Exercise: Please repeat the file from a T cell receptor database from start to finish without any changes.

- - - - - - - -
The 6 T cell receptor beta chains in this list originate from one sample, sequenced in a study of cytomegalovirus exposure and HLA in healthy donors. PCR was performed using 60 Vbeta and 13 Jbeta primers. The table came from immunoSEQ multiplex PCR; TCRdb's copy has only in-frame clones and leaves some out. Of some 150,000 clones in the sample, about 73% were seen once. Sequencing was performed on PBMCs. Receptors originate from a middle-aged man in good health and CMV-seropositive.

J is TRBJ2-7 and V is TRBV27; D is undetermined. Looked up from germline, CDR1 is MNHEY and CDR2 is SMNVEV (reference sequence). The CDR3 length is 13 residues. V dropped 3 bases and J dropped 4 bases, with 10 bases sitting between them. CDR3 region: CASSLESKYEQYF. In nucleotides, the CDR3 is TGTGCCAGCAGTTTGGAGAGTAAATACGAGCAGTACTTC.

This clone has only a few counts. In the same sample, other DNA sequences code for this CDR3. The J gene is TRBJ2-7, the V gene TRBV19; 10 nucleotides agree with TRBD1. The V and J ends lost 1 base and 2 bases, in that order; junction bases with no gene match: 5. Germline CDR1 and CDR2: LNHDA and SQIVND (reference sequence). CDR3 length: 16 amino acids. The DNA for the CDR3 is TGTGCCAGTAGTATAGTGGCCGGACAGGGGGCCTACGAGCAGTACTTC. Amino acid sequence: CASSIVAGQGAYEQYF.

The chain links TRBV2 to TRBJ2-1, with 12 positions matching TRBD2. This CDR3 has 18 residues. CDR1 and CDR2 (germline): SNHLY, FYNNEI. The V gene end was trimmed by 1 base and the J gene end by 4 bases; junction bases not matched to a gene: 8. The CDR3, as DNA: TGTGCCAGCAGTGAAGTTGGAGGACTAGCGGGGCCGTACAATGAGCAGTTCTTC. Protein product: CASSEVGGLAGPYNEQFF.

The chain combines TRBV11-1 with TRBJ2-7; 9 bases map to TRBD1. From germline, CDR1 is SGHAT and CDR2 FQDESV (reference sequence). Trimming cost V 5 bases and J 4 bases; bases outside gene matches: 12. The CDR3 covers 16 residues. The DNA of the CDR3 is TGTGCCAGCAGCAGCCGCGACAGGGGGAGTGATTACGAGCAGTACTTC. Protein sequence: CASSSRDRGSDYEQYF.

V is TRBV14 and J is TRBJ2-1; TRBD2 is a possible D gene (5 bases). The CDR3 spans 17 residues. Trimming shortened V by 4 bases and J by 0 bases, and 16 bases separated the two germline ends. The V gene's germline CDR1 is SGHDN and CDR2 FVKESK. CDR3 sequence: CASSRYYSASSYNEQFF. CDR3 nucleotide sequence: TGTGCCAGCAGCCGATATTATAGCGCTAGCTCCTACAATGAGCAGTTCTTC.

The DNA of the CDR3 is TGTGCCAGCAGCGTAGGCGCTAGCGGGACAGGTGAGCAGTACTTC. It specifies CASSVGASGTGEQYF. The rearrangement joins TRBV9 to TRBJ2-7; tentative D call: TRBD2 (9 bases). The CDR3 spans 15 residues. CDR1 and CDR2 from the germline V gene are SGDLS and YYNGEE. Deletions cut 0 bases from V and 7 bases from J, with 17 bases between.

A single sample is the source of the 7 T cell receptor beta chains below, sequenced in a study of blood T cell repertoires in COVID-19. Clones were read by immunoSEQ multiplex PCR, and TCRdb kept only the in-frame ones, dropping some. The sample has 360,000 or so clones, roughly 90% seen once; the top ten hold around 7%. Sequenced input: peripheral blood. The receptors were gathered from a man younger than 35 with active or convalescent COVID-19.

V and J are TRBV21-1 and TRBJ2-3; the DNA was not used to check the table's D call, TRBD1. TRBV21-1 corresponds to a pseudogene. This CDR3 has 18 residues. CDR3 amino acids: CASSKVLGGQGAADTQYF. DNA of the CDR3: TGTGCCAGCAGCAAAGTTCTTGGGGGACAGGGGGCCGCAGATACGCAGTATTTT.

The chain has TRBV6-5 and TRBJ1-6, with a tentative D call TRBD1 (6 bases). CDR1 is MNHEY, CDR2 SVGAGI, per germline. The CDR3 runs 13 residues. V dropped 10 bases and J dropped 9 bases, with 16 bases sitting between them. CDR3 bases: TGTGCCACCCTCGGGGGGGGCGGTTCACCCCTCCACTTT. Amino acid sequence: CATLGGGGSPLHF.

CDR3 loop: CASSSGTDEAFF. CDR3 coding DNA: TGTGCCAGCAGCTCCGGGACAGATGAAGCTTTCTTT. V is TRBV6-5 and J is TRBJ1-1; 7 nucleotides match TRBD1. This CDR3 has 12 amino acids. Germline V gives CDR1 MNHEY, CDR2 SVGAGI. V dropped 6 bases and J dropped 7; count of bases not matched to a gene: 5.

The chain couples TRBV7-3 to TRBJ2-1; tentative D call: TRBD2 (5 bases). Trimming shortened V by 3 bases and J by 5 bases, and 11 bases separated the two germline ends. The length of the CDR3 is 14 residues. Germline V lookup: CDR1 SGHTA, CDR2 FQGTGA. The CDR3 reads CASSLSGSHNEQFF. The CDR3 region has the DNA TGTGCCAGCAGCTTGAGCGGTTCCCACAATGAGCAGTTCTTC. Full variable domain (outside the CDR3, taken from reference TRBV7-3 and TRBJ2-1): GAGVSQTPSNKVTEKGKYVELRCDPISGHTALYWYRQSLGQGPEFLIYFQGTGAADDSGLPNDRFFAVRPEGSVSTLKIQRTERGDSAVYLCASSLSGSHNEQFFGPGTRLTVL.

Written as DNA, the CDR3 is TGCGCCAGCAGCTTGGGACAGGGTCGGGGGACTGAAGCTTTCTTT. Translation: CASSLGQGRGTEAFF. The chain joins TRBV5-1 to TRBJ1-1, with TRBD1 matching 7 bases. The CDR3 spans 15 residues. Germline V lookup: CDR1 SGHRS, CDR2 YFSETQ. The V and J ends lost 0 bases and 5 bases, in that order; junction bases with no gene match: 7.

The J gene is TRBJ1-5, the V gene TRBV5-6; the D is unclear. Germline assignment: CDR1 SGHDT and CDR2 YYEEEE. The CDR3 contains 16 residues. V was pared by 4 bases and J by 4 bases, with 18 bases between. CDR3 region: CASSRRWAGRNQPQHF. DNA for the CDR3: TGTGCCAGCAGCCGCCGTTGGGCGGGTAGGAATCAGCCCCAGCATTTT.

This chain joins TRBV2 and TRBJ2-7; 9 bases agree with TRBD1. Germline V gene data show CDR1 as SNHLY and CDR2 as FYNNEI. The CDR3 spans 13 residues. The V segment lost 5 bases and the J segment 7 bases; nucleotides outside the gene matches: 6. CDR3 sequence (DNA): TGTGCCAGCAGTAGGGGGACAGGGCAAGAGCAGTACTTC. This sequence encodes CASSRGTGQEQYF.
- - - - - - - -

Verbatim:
The 6 T cell receptor beta chains in this list originate from one sample, sequenced in a study of cytomegalovirus exposure and HLA in healthy donors. PCR was performed using 60 Vbeta and 13 Jbeta primers. The table came from immunoSEQ multiplex PCR; TCRdb's copy has only in-frame clones and leaves some out. Of some 150,000 clones in the sample, about 73% were seen once. Sequencing was performed on PBMCs. Receptors originate from a middle-aged man in good health and CMV-seropositive.

J is TRBJ2-7 and V is TRBV27; D is undetermined. Looked up from germline, CDR1 is MNHEY and CDR2 is SMNVEV (reference sequence). The CDR3 length is 13 residues. V dropped 3 bases and J dropped 4 bases, with 10 bases sitting between them. CDR3 region: CASSLESKYEQYF. In nucleotides, the CDR3 is TGTGCCAGCAGTTTGGAGAGTAAATACGAGCAGTACTTC.

This clone has only a few counts. In the same sample, other DNA sequences code for this CDR3. The J gene is TRBJ2-7, the V gene TRBV19; 10 nucleotides agree with TRBD1. The V and J ends lost 1 base and 2 bases, in that order; junction bases with no gene match: 5. Germline CDR1 and CDR2: LNHDA and SQIVND (reference sequence). CDR3 length: 16 amino acids. The DNA for the CDR3 is TGTGCCAGTAGTATAGTGGCCGGACAGGGGGCCTACGAGCAGTACTTC. Amino acid sequence: CASSIVAGQGAYEQYF.

The chain links TRBV2 to TRBJ2-1, with 12 positions matching TRBD2. This CDR3 has 18 residues. CDR1 and CDR2 (germline): SNHLY, FYNNEI. The V gene end was trimmed by 1 base and the J gene end by 4 bases; junction bases not matched to a gene: 8. The CDR3, as DNA: TGTGCCAGCAGTGAAGTTGGAGGACTAGCGGGGCCGTACAATGAGCAGTTCTTC. Protein product: CASSEVGGLAGPYNEQFF.

The chain combines TRBV11-1 with TRBJ2-7; 9 bases map to TRBD1. From germline, CDR1 is SGHAT and CDR2 FQDESV (reference sequence). Trimming cost V 5 bases and J 4 bases; bases outside gene matches: 12. The CDR3 covers 16 residues. The DNA of the CDR3 is TGTGCCAGCAGCAGCCGCGACAGGGGGAGTGATTACGAGCAGTACTTC. Protein sequence: CASSSRDRGSDYEQYF.

V is TRBV14 and J is TRBJ2-1; TRBD2 is a possible D gene (5 bases). The CDR3 spans 17 residues. Trimming shortened V by 4 bases and J by 0 bases, and 16 bases separated the two germline ends. The V gene's germline CDR1 is SGHDN and CDR2 FVKESK. CDR3 sequence: CASSRYYSASSYNEQFF. CDR3 nucleotide sequence: TGTGCCAGCAGCCGATATTATAGCGCTAGCTCCTACAATGAGCAGTTCTTC.

The DNA of the CDR3 is TGTGCCAGCAGCGTAGGCGCTAGCGGGACAGGTGAGCAGTACTTC. It specifies CASSVGASGTGEQYF. The rearrangement joins TRBV9 to TRBJ2-7; tentative D call: TRBD2 (9 bases). The CDR3 spans 15 residues. CDR1 and CDR2 from the germline V gene are SGDLS and YYNGEE. Deletions cut 0 bases from V and 7 bases from J, with 17 bases between.

A single sample is the source of the 7 T cell receptor beta chains below, sequenced in a study of blood T cell repertoires in COVID-19. Clones were read by immunoSEQ multiplex PCR, and TCRdb kept only the in-frame ones, dropping some. The sample has 360,000 or so clones, roughly 90% seen once; the top ten hold around 7%. Sequenced input: peripheral blood. The receptors were gathered from a man younger than 35 with active or convalescent COVID-19.

V and J are TRBV21-1 and TRBJ2-3; the DNA was not used to check the table's D call, TRBD1. TRBV21-1 corresponds to a pseudogene. This CDR3 has 18 residues. CDR3 amino acids: CASSKVLGGQGAADTQYF. DNA of the CDR3: TGTGCCAGCAGCAAAGTTCTTGGGGGACAGGGGGCCGCAGATACGCAGTATTTT.

The chain has TRBV6-5 and TRBJ1-6, with a tentative D call TRBD1 (6 bases). CDR1 is MNHEY, CDR2 SVGAGI, per germline. The CDR3 runs 13 residues. V dropped 10 bases and J dropped 9 bases, with 16 bases sitting between them. CDR3 bases: TGTGCCACCCTCGGGGGGGGCGGTTCACCCCTCCACTTT. Amino acid sequence: CATLGGGGSPLHF.

CDR3 loop: CASSSGTDEAFF. CDR3 coding DNA: TGTGCCAGCAGCTCCGGGACAGATGAAGCTTTCTTT. V is TRBV6-5 and J is TRBJ1-1; 7 nucleotides match TRBD1. This CDR3 has 12 amino acids. Germline V gives CDR1 MNHEY, CDR2 SVGAGI. V dropped 6 bases and J dropped 7; count of bases not matched to a gene: 5.

The chain couples TRBV7-3 to TRBJ2-1; tentative D call: TRBD2 (5 bases). Trimming shortened V by 3 bases and J by 5 bases, and 11 bases separated the two germline ends. The length of the CDR3 is 14 residues. Germline V lookup: CDR1 SGHTA, CDR2 FQGTGA. The CDR3 reads CASSLSGSHNEQFF. The CDR3 region has the DNA TGTGCCAGCAGCTTGAGCGGTTCCCACAATGAGCAGTTCTTC. Full variable domain (outside the CDR3, taken from reference TRBV7-3 and TRBJ2-1): GAGVSQTPSNKVTEKGKYVELRCDPISGHTALYWYRQSLGQGPEFLIYFQGTGAADDSGLPNDRFFAVRPEGSVSTLKIQRTERGDSAVYLCASSLSGSHNEQFFGPGTRLTVL.

Written as DNA, the CDR3 is TGCGCCAGCAGCTTGGGACAGGGTCGGGGGACTGAAGCTTTCTTT. Translation: CASSLGQGRGTEAFF. The chain joins TRBV5-1 to TRBJ1-1, with TRBD1 matching 7 bases. The CDR3 spans 15 residues. Germline V lookup: CDR1 SGHRS, CDR2 YFSETQ. The V and J ends lost 0 bases and 5 bases, in that order; junction bases with no gene match: 7.

The J gene is TRBJ1-5, the V gene TRBV5-6; the D is unclear. Germline assignment: CDR1 SGHDT and CDR2 YYEEEE. The CDR3 contains 16 residues. V was pared by 4 bases and J by 4 bases, with 18 bases between. CDR3 region: CASSRRWAGRNQPQHF. DNA for the CDR3: TGTGCCAGCAGCCGCCGTTGGGCGGGTAGGAATCAGCCCCAGCATTTT.

This chain joins TRBV2 and TRBJ2-7; 9 bases agree with TRBD1. Germline V gene data show CDR1 as SNHLY and CDR2 as FYNNEI. The CDR3 spans 13 residues. The V segment lost 5 bases and the J segment 7 bases; nucleotides outside the gene matches: 6. CDR3 sequence (DNA): TGTGCCAGCAGTAGGGGGACAGGGCAAGAGCAGTACTTC. This sequence encodes CASSRGTGQEQYF.